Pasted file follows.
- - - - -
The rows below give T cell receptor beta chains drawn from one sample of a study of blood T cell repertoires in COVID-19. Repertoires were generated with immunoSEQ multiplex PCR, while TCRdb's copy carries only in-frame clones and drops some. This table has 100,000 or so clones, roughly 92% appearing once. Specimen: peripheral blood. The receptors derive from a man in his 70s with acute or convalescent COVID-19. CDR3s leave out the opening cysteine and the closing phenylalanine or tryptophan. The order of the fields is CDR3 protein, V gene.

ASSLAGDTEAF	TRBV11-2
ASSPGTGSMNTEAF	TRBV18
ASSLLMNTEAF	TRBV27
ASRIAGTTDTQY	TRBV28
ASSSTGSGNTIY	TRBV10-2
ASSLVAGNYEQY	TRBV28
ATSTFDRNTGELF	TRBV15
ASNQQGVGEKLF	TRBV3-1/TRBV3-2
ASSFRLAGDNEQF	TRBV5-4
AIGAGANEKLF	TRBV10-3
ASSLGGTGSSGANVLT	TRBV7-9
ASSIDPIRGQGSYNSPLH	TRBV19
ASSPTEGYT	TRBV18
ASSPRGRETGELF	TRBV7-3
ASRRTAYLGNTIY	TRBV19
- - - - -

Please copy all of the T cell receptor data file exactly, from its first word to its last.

The rows below give T cell receptor beta chains drawn from one sample of a study of blood T cell repertoires in COVID-19. Repertoires were generated with immunoSEQ multiplex PCR, while TCRdb's copy carries only in-frame clones and drops some. This table has 100,000 or so clones, roughly 92% appearing once. Specimen: peripheral blood. The receptors derive from a man in his 70s with acute or convalescent COVID-19. CDR3s leave out the opening cysteine and the closing phenylalanine or tryptophan. The order of the fields is CDR3 protein, V gene.

ASSLAGDTEAF	TRBV11-2
ASSPGTGSMNTEAF	TRBV18
ASSLLMNTEAF	TRBV27
ASRIAGTTDTQY	TRBV28
ASSSTGSGNTIY	TRBV10-2
ASSLVAGNYEQY	TRBV28
ATSTFDRNTGELF	TRBV15
ASNQQGVGEKLF	TRBV3-1/TRBV3-2
ASSFRLAGDNEQF	TRBV5-4
AIGAGANEKLF	TRBV10-3
ASSLGGTGSSGANVLT	TRBV7-9
ASSIDPIRGQGSYNSPLH	TRBV19
ASSPTEGYT	TRBV18
ASSPRGRETGELF	TRBV7-3
ASRRTAYLGNTIY	TRBV19